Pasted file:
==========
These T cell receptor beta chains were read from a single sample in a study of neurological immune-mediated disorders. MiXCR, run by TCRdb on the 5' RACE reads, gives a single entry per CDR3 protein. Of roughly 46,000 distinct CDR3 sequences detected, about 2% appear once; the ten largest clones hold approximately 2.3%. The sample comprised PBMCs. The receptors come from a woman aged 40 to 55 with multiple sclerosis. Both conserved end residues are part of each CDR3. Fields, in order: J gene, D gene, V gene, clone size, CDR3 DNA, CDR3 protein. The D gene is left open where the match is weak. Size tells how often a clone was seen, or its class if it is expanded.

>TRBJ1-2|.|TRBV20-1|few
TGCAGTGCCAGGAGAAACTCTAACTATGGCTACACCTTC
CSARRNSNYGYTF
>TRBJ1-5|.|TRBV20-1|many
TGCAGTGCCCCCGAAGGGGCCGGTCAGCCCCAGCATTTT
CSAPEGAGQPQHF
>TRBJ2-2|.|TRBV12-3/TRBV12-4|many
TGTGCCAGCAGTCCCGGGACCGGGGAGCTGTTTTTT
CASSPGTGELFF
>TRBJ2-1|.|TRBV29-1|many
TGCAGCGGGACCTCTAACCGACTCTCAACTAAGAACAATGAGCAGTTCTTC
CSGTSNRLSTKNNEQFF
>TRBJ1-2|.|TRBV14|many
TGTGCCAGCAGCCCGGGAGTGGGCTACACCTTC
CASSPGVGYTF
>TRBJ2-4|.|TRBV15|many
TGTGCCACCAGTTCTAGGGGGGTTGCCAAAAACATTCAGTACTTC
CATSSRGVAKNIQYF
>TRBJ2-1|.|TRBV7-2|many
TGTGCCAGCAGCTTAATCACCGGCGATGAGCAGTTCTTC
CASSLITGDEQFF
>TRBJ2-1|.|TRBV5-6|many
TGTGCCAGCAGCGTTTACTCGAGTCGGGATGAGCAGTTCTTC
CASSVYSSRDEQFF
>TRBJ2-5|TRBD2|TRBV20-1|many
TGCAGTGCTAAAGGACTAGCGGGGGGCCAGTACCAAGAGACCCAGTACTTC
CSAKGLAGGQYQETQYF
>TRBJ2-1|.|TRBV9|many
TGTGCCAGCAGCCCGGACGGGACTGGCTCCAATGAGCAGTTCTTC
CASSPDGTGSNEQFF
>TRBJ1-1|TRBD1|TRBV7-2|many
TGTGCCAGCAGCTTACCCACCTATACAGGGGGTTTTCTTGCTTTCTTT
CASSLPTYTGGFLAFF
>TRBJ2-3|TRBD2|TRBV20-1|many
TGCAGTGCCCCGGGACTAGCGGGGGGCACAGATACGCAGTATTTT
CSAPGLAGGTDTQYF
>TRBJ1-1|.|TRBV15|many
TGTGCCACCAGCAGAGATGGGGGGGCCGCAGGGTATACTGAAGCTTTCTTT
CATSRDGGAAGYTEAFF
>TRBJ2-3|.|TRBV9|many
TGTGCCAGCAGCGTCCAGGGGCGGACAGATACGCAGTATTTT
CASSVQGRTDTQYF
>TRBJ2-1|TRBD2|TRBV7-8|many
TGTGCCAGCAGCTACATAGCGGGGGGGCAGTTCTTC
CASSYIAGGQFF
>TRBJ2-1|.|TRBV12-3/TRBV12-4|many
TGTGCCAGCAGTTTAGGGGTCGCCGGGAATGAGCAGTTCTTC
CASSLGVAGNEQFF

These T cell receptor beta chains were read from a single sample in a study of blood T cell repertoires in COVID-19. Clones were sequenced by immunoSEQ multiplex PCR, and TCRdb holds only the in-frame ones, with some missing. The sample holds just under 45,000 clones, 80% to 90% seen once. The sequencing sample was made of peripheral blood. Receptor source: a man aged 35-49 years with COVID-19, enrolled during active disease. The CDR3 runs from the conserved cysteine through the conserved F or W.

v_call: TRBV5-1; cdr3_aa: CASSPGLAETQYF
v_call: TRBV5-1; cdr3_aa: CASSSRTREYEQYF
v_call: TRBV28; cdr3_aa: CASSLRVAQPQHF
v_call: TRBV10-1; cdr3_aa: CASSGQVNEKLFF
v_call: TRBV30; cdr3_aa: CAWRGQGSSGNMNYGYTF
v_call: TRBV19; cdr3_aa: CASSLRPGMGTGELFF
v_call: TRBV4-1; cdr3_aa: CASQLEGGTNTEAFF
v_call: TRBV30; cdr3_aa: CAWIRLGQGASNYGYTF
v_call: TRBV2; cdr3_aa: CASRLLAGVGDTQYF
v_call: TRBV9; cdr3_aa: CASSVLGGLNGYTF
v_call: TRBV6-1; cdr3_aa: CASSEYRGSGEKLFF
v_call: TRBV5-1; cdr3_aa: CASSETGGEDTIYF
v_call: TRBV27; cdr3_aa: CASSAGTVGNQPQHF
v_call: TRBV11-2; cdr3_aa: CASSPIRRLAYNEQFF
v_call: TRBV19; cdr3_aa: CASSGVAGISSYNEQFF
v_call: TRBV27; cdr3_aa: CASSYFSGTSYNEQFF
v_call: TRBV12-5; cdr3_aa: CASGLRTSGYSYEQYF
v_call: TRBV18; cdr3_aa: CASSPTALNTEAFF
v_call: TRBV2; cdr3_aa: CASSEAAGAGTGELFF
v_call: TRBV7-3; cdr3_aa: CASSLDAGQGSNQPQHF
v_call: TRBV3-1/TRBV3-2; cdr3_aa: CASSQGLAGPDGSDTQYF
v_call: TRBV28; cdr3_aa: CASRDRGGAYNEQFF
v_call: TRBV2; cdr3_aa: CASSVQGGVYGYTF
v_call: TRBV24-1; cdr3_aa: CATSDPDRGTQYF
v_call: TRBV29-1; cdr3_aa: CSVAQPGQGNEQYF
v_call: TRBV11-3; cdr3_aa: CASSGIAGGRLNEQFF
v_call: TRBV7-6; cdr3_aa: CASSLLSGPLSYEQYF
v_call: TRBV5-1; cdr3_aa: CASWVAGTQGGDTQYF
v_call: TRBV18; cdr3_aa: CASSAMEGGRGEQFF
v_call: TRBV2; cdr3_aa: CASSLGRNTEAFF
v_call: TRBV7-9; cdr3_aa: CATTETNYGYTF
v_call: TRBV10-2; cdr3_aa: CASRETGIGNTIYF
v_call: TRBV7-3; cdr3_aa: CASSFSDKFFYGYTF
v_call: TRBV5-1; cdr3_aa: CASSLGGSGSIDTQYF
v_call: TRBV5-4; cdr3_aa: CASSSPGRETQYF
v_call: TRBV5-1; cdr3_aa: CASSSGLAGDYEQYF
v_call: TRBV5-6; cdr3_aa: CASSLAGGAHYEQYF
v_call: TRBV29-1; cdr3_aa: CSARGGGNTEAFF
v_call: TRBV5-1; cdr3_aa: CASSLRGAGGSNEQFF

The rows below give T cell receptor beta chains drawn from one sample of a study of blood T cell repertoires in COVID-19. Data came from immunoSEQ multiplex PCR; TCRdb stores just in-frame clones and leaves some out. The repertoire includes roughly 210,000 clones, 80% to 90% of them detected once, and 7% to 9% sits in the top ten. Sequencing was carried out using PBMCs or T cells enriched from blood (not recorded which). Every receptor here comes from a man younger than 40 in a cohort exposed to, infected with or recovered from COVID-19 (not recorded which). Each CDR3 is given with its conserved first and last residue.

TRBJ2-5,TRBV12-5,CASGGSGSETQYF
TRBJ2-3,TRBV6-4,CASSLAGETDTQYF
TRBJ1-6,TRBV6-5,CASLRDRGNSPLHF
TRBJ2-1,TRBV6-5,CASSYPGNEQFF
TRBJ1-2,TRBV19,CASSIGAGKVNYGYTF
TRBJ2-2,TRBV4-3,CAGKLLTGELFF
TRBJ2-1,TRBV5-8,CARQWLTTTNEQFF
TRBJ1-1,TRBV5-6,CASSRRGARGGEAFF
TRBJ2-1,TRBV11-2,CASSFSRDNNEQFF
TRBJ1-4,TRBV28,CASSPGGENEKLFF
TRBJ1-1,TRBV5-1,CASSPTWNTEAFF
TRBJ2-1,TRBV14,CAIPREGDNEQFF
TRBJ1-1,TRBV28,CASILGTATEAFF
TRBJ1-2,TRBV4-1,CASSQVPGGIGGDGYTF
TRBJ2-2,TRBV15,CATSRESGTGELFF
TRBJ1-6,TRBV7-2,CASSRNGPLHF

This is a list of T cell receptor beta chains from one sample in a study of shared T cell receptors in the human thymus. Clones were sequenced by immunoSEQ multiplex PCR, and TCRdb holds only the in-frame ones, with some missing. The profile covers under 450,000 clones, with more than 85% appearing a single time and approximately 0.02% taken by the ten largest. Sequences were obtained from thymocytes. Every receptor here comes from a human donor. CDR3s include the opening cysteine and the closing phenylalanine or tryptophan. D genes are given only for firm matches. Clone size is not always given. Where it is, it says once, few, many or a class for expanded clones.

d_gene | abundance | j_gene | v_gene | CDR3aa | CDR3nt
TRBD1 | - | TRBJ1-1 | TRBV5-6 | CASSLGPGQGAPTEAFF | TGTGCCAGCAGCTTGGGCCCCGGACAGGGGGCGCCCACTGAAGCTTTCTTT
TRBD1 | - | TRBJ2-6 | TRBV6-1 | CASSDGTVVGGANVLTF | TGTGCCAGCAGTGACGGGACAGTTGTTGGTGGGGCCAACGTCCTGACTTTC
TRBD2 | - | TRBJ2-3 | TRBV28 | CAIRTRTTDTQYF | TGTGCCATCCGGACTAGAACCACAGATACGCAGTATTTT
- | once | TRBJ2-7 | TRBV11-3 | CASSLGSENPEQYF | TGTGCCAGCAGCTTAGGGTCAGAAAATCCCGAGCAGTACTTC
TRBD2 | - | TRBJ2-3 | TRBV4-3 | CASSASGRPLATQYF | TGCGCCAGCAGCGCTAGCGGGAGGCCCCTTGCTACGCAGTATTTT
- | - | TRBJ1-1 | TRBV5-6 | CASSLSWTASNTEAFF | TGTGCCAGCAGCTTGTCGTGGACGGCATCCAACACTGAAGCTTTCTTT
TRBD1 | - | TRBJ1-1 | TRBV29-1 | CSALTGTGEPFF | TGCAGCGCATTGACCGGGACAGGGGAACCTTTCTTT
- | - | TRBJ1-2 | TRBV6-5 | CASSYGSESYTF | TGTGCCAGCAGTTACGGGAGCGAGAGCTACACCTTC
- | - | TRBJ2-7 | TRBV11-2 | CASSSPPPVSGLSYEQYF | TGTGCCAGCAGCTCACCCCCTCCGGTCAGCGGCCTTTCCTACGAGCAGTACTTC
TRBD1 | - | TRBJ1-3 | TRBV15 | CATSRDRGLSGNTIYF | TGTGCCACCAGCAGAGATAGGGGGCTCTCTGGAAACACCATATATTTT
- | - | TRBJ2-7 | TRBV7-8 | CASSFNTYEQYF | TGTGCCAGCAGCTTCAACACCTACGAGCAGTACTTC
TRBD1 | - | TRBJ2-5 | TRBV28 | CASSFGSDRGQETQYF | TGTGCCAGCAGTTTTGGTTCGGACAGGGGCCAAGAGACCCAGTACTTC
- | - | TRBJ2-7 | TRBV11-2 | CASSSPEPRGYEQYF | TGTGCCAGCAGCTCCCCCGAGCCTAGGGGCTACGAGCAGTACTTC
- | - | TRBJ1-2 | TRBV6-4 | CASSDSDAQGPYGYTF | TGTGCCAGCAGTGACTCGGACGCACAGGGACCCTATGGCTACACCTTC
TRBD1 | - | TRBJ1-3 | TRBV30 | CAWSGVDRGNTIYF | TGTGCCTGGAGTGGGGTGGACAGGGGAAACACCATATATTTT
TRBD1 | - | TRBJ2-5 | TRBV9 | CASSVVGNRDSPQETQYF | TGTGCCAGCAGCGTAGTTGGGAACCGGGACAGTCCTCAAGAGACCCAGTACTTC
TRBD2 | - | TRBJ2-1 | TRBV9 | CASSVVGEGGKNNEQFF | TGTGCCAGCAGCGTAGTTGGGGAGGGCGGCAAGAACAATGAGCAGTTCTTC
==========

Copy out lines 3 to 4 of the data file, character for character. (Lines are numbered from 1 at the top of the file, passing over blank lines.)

TGCAGTGCCAGGAGAAACTCTAACTATGGCTACACCTTC
CSARRNSNYGYTF